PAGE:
The Indianapolis Colts lost 22-17 to the Houston Texans on Sunday, and it was even uglier than the final score indicates.
The Colts struggled in every area, from offense to defense to special teams to coaching. No phase of the game was exempt from mishaps, nor is any phase exempt from blame. It was arguably the worst loss under the current regime, considering the fact that a win would have put them in first place of the division and a loss puts them with incredibly long odds to make the playoffs. That, plus the fact that the Colts just played a really bad game too.
The loss essentially ends any real hopes the Colts have of making the postseason, so like we do every week we took a look back at the tape. Here are some notes from a further study of the debacle:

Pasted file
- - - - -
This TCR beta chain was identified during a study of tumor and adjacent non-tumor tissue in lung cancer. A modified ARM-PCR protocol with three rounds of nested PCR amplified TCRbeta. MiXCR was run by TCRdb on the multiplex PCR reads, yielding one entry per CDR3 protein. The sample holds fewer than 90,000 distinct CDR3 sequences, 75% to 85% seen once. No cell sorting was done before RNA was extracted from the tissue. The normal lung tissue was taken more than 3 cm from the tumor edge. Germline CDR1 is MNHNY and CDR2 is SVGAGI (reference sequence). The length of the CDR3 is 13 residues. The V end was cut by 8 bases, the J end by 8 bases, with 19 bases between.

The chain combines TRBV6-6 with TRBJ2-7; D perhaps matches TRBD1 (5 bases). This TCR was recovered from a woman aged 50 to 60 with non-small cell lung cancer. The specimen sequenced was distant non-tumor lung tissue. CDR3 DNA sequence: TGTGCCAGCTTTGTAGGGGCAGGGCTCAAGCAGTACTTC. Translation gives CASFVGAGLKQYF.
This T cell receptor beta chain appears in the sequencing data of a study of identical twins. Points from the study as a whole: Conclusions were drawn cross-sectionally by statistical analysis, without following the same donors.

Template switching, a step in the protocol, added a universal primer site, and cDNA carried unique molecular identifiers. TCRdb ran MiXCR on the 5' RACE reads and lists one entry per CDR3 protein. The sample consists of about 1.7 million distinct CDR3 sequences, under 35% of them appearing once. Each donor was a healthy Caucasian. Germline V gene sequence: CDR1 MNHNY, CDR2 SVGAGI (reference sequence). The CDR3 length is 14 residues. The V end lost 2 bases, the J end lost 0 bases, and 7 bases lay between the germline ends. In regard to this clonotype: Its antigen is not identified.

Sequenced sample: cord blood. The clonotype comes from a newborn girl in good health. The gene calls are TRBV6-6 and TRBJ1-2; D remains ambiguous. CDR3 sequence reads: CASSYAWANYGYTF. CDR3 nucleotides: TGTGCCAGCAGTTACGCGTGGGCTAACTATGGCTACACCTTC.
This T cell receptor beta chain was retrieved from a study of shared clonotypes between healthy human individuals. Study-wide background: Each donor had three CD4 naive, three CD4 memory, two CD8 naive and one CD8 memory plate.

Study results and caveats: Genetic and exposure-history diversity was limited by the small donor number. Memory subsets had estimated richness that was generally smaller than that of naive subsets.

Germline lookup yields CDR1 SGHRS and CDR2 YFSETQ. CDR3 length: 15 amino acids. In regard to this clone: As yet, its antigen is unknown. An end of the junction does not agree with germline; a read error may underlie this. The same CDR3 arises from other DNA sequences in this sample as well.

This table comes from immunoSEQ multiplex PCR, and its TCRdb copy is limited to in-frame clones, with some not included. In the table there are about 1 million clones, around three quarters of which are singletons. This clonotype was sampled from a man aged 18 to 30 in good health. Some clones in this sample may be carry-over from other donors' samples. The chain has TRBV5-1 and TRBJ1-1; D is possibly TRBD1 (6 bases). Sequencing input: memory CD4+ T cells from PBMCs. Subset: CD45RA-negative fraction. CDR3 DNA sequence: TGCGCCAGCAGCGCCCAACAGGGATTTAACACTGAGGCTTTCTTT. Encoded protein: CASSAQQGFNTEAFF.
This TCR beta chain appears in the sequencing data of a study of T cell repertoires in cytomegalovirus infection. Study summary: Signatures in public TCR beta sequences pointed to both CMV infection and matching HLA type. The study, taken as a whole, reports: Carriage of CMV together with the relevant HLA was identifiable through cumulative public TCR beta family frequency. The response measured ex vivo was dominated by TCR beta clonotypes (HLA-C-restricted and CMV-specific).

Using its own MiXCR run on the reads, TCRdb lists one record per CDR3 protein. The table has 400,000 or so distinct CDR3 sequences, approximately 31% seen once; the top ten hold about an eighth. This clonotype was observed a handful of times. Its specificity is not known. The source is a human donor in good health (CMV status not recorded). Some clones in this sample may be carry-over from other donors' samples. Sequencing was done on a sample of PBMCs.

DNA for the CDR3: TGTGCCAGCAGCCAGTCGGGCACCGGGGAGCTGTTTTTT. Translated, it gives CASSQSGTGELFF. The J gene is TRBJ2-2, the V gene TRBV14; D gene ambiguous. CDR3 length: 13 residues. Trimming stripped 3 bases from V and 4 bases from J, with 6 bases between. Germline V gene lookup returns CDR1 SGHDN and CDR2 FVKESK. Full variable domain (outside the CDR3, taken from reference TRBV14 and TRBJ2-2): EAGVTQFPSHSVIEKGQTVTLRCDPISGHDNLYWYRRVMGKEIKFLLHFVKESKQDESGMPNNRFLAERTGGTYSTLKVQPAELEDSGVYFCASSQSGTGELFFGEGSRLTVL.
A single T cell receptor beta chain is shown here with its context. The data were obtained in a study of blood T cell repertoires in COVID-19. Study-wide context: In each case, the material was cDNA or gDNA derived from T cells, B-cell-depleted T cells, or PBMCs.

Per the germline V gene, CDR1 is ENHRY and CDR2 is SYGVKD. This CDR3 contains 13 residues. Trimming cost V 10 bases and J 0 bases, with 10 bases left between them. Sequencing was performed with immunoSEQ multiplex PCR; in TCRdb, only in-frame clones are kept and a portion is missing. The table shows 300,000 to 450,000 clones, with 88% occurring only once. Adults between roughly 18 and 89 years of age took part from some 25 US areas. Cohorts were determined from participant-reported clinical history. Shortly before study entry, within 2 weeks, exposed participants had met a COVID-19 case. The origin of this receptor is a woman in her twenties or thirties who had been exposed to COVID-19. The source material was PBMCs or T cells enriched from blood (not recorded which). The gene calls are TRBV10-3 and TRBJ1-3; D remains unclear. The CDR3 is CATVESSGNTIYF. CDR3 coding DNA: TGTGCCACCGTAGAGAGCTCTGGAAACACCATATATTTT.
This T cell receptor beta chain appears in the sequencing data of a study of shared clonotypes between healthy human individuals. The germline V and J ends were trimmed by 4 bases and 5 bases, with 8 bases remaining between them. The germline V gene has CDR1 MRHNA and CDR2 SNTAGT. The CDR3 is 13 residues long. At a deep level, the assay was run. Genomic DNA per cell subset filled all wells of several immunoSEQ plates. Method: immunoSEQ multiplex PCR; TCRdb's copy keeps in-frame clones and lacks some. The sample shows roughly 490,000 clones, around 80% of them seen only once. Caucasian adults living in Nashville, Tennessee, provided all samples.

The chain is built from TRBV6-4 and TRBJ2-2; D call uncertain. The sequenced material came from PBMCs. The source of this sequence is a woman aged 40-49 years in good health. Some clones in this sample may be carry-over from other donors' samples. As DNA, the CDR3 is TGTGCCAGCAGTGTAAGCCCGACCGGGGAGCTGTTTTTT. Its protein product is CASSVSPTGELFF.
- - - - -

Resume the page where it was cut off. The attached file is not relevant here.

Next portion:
- Wide receivers struggled. Andrew Luck struggled some on Sunday, but his supporting cast did as well as the offensive line had a hard time protecting him and the receivers had a hard time getting open (or catching the ball). Speaking of the receivers, Donte Moncrief was held without a catch on six targets and left early with a hamstring injury, while Phillip Dorsett had a downright disastrous day. The Colts really couldn’t create separation and Luck didn’t get any help from his receivers, outside of T.Y. Hilton. Hilton, however, continued to prove how valuable he is to the offense, as with nothing else going right offensively he was still able to make plays. He took the game into his own hands late when he caught a pass after it was tipped by the defender and then on the next play scored a long touchdown. It wound up not being enough, but he caught nine passes for 115 yards and a touchdown - and he was the guy the Texans seemed to be keying in on trying to stop. The other receivers, though? A MASSIVE letdown, leaving Luck nowhere to throw the football.